Anemia is common in critically ill patients and may be exacerbated through phlebotomy-associated iatrogenic blood loss. Differences in phlebotomy practice across patient demographic characteristics, clinical features, and practice environments are unclear. This investigation provides a comprehensive description of contemporary phlebotomy practices for critically ill adults.
This is an observational cohort study of adults ≥18 years of age requiring intensive care unit (ICU) admission between January 1, 2019, and December 31, 2019, at a large academic medical center. Descriptive statistics were utilized to summarize all phlebotomy episodes throughout hospitalization, with each phlebotomy episode defined by unique peripheral venous, central venous, or arterial accesses for laboratory draws, exclusive of finger sticks. Secondarily, financial costs of phlebotomy and the relationships between phlebotomy practices, hemoglobin concentrations, and red blood cell (RBC) transfusions were evaluated.
A total of 6194 patients were included: 59% were men with a median (interquartile range) age of 66 (54–76) years and median ICU and hospital durations of 2.1 (1.4–3.9) and 7.1 (4.3–11.8) days, respectively. The median number of unique laboratory draws was 41 (18–88) throughout hospitalization, with a median volume of 232 (121–442) mL, corresponding to 5.2 (2.6–8.8) draws and 29 (19–43) mL per day. Waste (ie, discard) volume was responsible for 10.8% of total phlebotomy volume. Surgical patients had a higher number of phlebotomy episodes and greater total phlebotomy volumes compared to nonsurgical patients. Phlebotomy practices differed across ICU types, with the greatest frequency of laboratory draws in the cardiac surgical ICU and the greatest daily phlebotomy volume in the medical ICU. Across hospitalization, ICU environments had the greatest frequency and volumes of laboratory draws, with the least intensive phlebotomy practice observed in the general hospital wards. Patients in the highest quartile of cumulative blood drawn experienced the longest hospitalizations, lowest nadir hemoglobin concentrations, and greatest RBC transfusion utilization. Differences in phlebotomy practice were limited across patient age, gender, and race. Hemoglobin concentrations declined during hospitalization, congruent with intensity of phlebotomy practice. Each 100 mL of phlebotomy volume during hospitalization was associated with a 1.15 (95% confidence interval [CI], 1.14–1.17; P < .001) multiplicative increase in RBC units transfused in adjusted analyses. Estimated annual phlebotomy costs exceeded $15 million (approximately $2500 per patient admission).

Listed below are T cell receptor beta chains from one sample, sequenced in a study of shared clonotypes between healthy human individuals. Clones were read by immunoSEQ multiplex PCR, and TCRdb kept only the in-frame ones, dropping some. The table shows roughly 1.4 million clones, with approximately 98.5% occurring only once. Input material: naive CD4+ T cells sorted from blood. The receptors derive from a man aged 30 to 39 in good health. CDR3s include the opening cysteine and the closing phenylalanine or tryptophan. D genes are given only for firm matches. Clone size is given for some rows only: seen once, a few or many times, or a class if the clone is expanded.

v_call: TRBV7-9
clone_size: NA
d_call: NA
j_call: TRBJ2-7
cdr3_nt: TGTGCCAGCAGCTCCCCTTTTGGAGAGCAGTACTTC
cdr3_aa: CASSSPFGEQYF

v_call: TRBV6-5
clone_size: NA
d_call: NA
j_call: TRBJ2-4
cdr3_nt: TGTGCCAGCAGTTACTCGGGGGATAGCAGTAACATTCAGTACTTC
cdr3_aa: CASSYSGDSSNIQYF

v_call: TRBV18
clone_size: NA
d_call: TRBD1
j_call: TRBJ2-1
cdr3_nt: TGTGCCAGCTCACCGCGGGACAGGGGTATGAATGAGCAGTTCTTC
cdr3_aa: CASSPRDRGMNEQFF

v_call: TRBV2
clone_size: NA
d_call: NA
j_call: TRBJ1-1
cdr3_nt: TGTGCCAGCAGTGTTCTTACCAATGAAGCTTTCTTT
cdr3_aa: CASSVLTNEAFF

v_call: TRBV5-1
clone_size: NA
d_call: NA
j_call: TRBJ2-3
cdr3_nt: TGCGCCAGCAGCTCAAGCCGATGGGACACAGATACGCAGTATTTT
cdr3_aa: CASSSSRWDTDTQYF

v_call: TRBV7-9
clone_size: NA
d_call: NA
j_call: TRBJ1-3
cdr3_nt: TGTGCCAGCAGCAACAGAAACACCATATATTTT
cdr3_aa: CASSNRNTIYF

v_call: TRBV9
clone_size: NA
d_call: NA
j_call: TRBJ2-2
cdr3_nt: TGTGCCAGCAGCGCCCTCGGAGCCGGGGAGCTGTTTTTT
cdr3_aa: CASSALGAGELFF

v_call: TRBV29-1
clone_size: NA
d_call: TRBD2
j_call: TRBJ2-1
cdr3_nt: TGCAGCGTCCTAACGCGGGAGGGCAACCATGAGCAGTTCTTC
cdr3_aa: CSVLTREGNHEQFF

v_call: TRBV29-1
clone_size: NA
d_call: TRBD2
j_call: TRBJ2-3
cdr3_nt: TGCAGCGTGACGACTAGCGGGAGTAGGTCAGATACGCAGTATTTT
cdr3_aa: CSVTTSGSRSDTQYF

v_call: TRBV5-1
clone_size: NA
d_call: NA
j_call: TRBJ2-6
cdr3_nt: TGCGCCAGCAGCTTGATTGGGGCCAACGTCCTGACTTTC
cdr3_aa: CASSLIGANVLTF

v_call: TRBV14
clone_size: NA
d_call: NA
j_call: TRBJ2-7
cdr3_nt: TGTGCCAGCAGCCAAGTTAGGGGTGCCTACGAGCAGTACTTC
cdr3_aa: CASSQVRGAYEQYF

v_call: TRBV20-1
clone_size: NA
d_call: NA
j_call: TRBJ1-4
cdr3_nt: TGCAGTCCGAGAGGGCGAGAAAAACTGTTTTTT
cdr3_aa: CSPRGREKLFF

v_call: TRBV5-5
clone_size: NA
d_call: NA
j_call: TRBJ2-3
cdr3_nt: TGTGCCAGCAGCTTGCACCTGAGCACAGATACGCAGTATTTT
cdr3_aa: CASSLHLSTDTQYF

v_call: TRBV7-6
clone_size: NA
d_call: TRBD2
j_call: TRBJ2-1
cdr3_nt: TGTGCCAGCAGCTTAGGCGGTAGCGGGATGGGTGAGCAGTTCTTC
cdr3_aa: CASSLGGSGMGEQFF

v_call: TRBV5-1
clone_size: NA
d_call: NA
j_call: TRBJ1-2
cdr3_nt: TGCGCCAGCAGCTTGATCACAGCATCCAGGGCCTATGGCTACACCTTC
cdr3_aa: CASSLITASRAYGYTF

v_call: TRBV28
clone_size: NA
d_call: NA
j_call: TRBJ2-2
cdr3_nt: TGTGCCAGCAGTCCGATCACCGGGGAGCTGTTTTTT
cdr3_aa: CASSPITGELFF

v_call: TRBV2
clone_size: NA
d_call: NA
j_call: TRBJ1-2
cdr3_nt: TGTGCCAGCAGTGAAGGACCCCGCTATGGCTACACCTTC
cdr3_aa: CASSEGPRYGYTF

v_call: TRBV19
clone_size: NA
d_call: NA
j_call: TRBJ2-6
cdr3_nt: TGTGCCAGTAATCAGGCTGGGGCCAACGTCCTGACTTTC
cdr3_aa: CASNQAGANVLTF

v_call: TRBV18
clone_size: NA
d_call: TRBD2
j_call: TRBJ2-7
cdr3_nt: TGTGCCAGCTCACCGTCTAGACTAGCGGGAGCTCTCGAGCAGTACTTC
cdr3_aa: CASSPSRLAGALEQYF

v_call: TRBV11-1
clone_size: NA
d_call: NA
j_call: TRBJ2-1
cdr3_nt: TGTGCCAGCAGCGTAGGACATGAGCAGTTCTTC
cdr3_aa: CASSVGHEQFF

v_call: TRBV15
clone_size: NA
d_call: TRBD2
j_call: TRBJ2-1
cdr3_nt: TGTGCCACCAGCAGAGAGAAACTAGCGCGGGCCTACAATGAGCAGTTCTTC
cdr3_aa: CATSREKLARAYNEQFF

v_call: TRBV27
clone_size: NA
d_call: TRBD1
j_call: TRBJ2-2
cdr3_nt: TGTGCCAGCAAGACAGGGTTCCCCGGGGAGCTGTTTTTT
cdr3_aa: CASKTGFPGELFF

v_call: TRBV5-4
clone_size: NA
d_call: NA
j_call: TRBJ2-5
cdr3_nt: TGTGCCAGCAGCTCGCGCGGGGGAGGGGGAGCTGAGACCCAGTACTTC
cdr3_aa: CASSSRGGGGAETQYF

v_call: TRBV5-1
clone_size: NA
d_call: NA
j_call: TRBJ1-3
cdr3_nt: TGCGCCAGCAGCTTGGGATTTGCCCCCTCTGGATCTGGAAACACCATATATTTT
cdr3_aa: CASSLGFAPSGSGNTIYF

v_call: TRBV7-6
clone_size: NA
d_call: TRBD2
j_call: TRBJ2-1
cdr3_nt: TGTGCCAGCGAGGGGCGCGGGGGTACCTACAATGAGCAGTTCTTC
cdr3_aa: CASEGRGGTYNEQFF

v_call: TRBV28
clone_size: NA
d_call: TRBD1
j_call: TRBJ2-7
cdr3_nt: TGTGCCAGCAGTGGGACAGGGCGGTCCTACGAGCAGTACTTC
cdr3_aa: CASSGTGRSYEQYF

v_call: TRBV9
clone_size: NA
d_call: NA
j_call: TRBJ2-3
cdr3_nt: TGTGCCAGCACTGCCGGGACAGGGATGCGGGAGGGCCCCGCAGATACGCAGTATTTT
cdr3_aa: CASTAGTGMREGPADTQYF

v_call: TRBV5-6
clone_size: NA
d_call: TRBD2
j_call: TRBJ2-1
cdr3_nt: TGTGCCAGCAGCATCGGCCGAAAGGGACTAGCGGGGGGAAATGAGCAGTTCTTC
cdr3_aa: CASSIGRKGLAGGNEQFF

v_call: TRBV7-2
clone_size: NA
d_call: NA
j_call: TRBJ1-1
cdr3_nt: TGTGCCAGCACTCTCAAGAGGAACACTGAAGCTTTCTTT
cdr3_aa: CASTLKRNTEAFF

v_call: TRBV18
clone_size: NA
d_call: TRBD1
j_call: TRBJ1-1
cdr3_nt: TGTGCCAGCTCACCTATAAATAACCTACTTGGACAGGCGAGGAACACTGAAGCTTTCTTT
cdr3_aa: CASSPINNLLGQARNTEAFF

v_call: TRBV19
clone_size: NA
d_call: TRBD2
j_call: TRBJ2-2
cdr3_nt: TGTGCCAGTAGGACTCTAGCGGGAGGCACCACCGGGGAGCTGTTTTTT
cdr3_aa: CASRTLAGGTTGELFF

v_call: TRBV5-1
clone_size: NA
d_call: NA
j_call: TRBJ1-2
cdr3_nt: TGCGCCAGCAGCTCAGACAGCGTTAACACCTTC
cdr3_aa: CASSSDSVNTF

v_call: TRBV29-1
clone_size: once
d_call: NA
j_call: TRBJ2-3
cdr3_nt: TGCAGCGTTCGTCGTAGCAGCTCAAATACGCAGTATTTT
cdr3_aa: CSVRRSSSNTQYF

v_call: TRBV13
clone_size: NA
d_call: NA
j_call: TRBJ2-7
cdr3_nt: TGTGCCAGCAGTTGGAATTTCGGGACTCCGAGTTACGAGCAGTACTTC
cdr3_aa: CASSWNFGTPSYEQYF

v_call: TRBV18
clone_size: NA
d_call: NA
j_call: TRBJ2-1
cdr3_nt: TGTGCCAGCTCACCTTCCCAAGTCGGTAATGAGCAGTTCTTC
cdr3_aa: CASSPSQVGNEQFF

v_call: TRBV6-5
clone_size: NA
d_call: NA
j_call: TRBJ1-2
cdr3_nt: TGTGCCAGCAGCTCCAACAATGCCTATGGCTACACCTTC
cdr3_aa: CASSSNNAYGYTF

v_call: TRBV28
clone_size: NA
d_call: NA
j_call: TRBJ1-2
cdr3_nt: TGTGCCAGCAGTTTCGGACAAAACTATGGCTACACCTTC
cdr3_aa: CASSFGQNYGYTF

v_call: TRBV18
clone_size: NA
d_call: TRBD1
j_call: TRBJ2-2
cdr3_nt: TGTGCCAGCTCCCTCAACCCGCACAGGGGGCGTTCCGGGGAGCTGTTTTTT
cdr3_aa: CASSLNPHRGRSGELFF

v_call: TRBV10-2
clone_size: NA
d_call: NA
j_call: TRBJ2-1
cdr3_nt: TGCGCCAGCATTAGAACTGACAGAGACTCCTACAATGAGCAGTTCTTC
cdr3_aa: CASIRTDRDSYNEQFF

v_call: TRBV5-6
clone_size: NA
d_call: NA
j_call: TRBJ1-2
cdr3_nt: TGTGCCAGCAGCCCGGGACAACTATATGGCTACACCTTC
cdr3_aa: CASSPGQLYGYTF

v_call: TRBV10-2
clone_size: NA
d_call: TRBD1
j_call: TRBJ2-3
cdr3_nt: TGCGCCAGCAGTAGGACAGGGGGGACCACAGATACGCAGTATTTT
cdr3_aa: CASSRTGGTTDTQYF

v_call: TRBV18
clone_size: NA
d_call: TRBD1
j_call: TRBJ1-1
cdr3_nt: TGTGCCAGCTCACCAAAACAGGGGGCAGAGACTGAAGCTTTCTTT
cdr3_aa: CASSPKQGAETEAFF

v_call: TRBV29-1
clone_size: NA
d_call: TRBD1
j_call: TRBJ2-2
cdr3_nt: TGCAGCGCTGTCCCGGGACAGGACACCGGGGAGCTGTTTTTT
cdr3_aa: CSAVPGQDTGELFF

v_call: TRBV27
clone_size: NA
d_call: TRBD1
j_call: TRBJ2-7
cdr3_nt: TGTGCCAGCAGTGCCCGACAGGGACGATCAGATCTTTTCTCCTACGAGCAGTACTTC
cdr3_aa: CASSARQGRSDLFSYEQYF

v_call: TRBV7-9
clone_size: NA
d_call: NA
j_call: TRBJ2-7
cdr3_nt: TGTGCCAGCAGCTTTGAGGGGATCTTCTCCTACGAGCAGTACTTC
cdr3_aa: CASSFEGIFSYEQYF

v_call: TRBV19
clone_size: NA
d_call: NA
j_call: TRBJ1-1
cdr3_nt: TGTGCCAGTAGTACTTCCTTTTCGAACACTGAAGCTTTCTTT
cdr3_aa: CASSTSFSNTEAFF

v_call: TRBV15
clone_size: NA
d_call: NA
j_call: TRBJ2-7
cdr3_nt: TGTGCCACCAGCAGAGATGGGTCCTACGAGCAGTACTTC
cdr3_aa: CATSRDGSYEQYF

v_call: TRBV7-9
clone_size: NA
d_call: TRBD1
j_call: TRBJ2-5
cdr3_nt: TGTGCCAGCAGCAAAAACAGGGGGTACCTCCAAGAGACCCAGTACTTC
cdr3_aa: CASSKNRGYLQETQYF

Phlebotomy continues to be a major source of blood loss in hospitalized patients with critical illness, and more intensive phlebotomy practices are associated with lower hemoglobin concentrations and greater transfusion utilization.